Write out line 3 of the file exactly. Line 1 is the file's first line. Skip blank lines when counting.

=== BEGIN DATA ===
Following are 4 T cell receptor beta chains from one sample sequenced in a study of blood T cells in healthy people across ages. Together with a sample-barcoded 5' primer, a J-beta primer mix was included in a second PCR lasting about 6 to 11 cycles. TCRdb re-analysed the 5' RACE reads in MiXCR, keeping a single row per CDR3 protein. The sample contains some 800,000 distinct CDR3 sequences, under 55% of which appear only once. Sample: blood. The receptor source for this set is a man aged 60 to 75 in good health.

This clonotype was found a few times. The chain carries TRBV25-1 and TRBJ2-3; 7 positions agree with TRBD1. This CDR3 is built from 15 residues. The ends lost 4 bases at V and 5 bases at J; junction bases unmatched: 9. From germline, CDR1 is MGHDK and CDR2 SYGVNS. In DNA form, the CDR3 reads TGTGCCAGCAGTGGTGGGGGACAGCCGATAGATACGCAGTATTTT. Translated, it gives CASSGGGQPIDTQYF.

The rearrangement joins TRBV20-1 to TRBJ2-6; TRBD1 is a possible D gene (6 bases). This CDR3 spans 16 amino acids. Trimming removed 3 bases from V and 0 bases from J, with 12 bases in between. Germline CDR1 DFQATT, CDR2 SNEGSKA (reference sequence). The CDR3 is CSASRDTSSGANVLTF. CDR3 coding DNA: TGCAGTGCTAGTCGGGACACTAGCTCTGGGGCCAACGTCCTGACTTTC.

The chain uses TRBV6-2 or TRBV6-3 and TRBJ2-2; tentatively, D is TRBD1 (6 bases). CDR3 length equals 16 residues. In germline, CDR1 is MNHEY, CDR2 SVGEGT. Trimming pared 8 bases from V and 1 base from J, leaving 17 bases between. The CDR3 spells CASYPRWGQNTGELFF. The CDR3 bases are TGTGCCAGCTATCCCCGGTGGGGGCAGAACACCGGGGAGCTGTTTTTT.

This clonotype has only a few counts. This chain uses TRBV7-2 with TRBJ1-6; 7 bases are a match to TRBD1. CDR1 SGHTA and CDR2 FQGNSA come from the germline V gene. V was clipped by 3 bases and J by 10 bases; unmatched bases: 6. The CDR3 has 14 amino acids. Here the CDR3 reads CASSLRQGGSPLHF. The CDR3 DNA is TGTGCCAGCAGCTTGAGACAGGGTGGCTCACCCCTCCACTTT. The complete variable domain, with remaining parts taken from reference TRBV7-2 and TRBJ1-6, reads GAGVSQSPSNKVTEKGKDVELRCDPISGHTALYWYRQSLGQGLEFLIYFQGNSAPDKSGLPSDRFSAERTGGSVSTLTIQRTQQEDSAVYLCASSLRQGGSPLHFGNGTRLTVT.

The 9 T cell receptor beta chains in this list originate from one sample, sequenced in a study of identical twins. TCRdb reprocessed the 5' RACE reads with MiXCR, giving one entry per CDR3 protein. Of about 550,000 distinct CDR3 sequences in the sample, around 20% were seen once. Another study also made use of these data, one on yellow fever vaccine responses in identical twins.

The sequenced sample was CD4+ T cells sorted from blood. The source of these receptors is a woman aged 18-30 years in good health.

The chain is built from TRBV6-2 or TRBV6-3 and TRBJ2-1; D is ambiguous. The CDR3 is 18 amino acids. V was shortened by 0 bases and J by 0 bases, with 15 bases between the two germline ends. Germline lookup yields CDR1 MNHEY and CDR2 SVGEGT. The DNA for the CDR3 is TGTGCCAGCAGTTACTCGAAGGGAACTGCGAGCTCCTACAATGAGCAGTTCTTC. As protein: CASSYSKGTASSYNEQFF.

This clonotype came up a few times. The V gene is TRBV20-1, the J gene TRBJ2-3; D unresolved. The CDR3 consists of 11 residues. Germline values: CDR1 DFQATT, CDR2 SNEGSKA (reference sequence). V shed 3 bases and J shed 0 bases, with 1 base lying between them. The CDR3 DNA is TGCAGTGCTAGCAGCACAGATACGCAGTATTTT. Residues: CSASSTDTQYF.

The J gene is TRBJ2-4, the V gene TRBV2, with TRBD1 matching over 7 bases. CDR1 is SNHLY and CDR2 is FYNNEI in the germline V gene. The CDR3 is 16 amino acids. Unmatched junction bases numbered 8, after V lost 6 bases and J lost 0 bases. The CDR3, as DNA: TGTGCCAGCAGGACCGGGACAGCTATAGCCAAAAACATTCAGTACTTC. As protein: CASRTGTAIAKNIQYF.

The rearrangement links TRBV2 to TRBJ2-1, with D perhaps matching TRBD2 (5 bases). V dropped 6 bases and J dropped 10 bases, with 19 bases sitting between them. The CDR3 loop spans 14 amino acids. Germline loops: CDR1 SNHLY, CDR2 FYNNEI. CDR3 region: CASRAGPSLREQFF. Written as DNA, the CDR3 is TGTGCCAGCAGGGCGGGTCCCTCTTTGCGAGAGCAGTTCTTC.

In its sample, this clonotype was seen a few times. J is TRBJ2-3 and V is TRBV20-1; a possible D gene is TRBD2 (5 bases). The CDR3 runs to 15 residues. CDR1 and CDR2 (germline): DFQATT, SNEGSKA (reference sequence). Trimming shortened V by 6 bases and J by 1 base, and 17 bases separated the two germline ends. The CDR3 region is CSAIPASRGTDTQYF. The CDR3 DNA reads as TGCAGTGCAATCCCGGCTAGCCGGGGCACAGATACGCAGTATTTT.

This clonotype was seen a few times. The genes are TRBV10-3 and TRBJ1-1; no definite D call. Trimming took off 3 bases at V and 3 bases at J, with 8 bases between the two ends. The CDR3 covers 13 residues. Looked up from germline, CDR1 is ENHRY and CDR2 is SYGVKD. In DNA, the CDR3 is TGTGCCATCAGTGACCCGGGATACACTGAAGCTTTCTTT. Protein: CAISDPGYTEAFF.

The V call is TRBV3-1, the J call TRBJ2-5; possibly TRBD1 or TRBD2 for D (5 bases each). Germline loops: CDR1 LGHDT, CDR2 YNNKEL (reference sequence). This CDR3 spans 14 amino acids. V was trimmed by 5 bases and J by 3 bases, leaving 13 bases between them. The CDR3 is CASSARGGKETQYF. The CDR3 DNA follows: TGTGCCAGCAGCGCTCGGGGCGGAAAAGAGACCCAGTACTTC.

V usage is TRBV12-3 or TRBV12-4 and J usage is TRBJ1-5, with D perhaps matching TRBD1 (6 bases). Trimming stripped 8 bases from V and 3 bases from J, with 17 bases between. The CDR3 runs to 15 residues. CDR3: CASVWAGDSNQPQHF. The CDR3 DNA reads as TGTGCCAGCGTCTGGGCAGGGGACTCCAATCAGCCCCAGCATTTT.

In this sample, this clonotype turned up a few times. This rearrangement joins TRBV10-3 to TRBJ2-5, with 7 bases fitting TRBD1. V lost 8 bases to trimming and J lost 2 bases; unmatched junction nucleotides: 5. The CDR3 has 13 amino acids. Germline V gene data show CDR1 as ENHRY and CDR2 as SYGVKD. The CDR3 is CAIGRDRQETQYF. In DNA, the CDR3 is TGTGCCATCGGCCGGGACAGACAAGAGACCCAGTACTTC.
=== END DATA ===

The rearrangement joins TRBV20-1 to TRBJ2-6; TRBD1 is a possible D gene (6 bases). This CDR3 spans 16 amino acids. Trimming removed 3 bases from V and 0 bases from J, with 12 bases in between. Germline CDR1 DFQATT, CDR2 SNEGSKA (reference sequence). The CDR3 is CSASRDTSSGANVLTF. CDR3 coding DNA: TGCAGTGCTAGTCGGGACACTAGCTCTGGGGCCAACGTCCTGACTTTC.